Why Isolation Is Essential for AC/DC Converters
When using an AC/DC converter, isolation is always necessary. If the power supply fails, it protects patients from being shocked with lethal voltage. It also ensures patients can receive high voltage during some procedures, such as cauterization or defibrillation.
Medical devices have specific isolation requirements to ensure patient safety. AC/DC converters often have some type of isolation, but these mechanisms don't always meet the strict demands of medical devices. For instance, they might lack one means of protection or have a high isolation capacitance that doesn't meet low leakage current demands.
The applied part of a medical device is the part that contacts the patient. Isolation requirements vary by the type of applied part used. These include:
- Body (Type B): Type B parts have the least strict requirements since the patient can usually let them go quite easily. Some examples include phototherapy equipment or hospital beds. They are typically non-conductive and can be grounded.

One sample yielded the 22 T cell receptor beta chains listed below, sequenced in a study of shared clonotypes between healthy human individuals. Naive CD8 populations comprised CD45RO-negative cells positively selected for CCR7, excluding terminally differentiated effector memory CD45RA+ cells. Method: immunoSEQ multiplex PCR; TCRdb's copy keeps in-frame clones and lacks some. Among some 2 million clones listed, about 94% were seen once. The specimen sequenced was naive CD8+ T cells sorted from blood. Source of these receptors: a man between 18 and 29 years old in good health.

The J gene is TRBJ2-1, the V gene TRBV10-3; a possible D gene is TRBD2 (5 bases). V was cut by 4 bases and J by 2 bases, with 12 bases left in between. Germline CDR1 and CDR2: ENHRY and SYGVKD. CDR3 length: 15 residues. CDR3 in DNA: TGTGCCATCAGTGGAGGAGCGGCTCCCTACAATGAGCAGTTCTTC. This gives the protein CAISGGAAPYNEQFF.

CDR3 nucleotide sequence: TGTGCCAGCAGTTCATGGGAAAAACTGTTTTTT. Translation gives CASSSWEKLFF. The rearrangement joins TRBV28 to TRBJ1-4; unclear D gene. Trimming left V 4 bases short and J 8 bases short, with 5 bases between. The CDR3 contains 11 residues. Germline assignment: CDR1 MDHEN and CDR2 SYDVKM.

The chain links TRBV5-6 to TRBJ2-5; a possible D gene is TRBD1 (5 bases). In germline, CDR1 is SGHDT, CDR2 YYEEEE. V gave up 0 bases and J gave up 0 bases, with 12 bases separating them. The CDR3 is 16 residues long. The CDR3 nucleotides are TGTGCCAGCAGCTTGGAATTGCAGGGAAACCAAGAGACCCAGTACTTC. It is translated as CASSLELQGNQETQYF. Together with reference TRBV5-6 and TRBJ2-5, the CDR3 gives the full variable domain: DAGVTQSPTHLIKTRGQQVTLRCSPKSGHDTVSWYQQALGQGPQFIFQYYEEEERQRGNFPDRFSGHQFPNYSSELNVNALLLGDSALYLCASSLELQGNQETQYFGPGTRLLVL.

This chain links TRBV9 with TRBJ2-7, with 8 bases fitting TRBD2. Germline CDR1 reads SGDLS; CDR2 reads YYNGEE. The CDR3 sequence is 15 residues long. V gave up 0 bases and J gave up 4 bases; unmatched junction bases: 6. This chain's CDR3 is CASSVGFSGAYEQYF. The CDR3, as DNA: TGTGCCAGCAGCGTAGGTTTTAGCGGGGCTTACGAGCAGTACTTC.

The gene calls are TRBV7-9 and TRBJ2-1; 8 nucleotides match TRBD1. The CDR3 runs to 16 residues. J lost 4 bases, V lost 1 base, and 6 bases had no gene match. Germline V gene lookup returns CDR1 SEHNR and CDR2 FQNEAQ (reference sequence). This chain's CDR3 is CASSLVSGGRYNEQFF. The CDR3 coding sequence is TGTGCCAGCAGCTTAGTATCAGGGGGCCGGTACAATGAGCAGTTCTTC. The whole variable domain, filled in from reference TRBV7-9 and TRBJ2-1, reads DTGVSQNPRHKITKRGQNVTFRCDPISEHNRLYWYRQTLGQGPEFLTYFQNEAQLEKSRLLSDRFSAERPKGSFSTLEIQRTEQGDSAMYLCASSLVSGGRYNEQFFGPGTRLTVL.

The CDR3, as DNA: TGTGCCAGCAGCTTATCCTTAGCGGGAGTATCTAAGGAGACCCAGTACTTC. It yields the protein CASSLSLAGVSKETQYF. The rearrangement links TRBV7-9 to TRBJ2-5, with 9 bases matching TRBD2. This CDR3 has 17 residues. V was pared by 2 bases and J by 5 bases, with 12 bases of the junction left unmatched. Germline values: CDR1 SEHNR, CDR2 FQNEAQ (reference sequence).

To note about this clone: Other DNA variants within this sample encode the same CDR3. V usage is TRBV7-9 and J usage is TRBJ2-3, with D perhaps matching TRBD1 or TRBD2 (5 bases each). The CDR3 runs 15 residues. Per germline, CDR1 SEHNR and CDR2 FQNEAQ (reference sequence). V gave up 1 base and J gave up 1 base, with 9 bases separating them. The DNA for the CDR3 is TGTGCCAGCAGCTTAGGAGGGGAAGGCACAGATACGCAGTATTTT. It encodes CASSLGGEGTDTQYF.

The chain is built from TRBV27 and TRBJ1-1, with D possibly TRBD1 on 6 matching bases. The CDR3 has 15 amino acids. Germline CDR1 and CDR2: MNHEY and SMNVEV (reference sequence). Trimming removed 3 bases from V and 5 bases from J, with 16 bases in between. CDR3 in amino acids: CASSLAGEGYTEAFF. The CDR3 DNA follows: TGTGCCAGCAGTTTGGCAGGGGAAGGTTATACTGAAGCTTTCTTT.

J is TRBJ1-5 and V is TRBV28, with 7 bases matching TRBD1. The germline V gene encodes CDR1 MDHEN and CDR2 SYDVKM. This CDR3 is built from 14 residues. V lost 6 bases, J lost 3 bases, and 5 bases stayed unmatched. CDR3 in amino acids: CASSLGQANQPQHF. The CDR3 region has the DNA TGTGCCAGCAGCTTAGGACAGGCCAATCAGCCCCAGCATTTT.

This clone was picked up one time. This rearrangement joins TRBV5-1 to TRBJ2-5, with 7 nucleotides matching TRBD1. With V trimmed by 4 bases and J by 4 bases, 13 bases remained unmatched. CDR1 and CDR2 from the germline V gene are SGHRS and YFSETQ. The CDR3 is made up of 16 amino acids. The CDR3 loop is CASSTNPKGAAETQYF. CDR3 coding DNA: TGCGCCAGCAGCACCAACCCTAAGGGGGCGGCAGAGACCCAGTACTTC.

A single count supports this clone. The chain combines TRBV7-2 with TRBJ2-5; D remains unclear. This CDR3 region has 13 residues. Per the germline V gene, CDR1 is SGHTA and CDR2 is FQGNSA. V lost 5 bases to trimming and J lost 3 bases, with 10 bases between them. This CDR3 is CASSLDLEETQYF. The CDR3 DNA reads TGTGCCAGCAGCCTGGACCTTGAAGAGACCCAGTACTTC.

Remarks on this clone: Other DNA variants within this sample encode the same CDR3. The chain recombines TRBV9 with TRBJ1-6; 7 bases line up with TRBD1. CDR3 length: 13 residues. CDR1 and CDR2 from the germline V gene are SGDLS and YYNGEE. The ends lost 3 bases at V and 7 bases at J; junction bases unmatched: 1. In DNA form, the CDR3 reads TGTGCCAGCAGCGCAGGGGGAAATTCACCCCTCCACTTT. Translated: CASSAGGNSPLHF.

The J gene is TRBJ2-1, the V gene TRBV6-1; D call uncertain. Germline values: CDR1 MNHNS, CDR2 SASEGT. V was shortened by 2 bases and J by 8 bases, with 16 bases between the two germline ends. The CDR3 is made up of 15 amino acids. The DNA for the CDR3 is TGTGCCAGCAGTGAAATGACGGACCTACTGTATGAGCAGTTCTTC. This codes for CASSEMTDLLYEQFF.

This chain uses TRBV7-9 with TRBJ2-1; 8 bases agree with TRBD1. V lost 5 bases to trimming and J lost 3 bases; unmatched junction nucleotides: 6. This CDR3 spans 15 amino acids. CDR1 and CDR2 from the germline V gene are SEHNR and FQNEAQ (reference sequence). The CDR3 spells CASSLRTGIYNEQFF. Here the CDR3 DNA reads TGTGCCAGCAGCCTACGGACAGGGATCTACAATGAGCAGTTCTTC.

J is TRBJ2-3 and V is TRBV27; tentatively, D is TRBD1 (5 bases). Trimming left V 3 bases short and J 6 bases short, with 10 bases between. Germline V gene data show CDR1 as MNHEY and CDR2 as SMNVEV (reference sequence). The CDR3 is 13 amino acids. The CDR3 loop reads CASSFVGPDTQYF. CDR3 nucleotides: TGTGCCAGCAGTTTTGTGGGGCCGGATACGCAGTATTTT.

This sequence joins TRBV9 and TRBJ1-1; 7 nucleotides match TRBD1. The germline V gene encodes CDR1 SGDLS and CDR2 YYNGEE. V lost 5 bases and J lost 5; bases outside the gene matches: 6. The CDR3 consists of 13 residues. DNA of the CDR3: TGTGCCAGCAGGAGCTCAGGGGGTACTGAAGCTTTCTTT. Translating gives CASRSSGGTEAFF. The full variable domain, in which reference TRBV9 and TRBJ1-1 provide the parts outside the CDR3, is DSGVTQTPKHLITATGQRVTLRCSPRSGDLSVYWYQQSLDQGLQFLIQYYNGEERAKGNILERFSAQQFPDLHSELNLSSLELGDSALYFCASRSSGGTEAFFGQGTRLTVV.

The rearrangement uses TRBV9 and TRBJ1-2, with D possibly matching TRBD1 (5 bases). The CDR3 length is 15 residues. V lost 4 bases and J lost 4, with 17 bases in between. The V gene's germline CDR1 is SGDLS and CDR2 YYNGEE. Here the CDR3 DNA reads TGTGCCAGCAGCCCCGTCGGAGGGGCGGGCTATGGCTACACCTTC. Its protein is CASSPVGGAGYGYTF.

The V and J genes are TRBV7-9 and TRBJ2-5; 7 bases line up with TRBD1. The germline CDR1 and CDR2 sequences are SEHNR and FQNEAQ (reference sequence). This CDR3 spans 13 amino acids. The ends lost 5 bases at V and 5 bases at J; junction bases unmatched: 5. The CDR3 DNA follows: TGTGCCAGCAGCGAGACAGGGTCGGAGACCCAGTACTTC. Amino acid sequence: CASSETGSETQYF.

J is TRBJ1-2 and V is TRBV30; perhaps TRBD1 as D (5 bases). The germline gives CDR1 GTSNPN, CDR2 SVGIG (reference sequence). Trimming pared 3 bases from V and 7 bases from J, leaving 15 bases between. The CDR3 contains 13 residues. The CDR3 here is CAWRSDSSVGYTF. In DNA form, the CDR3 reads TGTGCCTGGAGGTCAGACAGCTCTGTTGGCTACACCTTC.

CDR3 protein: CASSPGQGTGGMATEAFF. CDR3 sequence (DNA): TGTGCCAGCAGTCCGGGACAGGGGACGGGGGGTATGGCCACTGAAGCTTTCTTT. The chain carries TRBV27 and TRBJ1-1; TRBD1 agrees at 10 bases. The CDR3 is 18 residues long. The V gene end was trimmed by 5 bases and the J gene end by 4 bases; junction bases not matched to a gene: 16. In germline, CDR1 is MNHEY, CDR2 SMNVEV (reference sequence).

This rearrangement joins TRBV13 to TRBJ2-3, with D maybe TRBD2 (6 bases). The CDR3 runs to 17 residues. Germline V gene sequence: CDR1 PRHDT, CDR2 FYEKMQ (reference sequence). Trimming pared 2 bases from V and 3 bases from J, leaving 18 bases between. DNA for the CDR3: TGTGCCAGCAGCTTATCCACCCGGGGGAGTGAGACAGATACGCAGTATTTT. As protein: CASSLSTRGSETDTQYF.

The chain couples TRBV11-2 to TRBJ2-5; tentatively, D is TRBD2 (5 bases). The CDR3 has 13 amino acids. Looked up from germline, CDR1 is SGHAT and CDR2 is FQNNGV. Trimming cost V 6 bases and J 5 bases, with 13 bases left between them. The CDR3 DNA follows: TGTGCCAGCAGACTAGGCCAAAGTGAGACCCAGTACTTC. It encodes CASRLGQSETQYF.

- Body floating (Type BF): These parts usually have some conductive contact with the patient. These parts are floating and have no ground connections. Examples include ultrasound equipment and blood pressure cuffs.
- Cardiac floating (Type CF): With the strictest requirements, Type CF parts can come in contact with the heart or bloodstream, such as dialysis and surgical equipment. Like Type BF, these parts are floating and aren't grounded.
When Do DC/DC Converters Also Need Isolation?
Although not always required for functionality, DC/DC converters in medical supplies may also need isolation in some situations, such as:
- Breaking ground loops
- Providing additional patient or operator safety
- Providing a negative rail from a positive supply
- Reducing the effects of electromagnetic interference (EMI)
How to Create a Medically Approved System Using an AC/DC Converter and DC/DC Converter